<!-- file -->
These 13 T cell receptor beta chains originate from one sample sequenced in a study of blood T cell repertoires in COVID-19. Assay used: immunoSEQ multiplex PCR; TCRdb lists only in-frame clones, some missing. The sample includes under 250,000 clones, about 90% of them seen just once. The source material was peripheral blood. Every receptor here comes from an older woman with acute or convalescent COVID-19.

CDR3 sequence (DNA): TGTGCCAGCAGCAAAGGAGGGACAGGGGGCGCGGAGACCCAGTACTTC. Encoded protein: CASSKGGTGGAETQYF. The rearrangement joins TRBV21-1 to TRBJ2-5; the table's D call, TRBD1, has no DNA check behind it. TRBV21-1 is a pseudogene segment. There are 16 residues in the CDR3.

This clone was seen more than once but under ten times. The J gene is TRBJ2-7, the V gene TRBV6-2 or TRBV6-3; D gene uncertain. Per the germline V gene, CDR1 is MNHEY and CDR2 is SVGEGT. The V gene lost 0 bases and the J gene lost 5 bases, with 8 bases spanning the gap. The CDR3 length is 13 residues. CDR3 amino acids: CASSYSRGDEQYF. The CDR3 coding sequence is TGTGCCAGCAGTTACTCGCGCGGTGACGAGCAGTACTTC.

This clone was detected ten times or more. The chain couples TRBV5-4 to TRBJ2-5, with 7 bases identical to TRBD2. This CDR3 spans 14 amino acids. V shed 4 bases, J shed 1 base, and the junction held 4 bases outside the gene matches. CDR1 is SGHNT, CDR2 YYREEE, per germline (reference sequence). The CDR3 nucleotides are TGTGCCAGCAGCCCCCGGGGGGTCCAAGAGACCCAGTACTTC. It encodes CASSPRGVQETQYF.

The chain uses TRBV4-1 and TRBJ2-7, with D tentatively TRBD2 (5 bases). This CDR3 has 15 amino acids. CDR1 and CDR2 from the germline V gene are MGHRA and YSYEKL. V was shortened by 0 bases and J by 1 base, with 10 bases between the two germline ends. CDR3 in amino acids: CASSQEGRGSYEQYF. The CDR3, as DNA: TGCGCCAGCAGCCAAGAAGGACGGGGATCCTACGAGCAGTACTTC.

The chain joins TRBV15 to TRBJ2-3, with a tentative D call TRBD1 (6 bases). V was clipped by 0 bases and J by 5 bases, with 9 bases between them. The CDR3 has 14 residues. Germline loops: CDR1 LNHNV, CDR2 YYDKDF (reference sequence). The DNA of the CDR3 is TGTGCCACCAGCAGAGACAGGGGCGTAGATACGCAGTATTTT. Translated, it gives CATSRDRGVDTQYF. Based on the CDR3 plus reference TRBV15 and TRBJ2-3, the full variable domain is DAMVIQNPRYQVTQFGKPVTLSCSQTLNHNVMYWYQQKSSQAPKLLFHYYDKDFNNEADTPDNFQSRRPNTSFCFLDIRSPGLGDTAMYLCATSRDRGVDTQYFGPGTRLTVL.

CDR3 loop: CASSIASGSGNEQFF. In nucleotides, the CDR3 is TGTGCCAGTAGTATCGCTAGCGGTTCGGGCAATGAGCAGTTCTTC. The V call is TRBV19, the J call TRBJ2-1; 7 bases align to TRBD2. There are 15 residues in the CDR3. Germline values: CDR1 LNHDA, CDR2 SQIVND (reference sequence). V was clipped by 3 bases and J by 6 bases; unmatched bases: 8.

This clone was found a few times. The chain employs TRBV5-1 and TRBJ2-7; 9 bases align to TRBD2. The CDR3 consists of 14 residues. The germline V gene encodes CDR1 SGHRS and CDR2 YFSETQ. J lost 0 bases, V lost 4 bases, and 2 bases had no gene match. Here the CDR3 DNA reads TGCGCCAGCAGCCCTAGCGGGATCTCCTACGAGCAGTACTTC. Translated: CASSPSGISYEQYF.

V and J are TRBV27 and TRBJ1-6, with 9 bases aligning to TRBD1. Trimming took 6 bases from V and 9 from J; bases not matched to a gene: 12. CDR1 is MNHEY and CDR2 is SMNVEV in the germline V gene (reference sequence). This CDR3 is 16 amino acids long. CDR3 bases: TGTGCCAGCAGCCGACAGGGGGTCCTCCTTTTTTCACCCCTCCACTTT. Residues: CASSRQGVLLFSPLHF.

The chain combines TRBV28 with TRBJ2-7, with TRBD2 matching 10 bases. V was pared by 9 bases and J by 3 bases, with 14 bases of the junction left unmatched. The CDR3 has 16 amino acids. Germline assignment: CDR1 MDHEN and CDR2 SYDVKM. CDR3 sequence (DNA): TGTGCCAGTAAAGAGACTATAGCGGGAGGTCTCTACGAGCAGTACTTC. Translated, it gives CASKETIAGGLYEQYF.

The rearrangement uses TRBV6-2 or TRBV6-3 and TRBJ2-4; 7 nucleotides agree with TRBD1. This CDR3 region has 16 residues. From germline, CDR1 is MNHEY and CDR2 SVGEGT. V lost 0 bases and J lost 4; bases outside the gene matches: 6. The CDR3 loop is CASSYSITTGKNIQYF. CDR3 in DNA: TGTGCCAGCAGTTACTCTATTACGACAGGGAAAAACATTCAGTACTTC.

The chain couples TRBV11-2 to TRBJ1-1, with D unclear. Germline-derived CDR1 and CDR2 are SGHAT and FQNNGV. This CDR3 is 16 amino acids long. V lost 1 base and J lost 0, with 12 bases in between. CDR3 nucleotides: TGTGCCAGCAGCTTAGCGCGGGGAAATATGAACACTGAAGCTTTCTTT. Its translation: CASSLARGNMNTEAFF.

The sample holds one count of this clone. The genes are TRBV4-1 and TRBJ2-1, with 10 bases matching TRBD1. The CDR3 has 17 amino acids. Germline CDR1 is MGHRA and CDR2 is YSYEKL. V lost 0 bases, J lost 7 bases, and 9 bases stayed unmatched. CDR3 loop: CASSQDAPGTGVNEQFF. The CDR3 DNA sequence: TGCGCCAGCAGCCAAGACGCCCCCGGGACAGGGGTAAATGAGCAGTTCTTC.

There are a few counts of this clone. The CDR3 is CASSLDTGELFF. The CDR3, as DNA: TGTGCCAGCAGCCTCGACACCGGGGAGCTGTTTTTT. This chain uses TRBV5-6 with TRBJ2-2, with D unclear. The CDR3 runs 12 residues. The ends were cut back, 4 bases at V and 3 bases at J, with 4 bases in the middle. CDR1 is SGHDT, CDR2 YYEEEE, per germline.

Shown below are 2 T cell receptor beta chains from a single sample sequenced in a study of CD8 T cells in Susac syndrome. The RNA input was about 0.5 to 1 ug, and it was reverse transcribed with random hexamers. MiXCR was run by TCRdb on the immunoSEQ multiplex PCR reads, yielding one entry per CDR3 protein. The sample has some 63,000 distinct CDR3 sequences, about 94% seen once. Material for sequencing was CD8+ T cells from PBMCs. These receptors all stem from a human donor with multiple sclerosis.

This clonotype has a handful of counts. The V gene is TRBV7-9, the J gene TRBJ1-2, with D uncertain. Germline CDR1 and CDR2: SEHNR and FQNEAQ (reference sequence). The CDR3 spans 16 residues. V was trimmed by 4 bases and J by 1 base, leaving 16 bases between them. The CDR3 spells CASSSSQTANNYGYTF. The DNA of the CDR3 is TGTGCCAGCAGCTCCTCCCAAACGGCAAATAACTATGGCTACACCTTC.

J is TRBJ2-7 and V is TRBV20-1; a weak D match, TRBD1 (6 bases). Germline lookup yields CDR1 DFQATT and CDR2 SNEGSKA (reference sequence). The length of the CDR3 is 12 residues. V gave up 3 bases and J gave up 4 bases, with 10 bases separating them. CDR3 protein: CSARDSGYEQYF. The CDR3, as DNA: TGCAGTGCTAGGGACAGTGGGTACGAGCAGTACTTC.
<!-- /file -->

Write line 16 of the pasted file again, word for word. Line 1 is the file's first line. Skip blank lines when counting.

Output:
This clonotype has a handful of counts. The V gene is TRBV7-9, the J gene TRBJ1-2, with D uncertain. Germline CDR1 and CDR2: SEHNR and FQNEAQ (reference sequence). The CDR3 spans 16 residues. V was trimmed by 4 bases and J by 1 base, leaving 16 bases between them. The CDR3 spells CASSSSQTANNYGYTF. The DNA of the CDR3 is TGTGCCAGCAGCTCCTCCCAAACGGCAAATAACTATGGCTACACCTTC.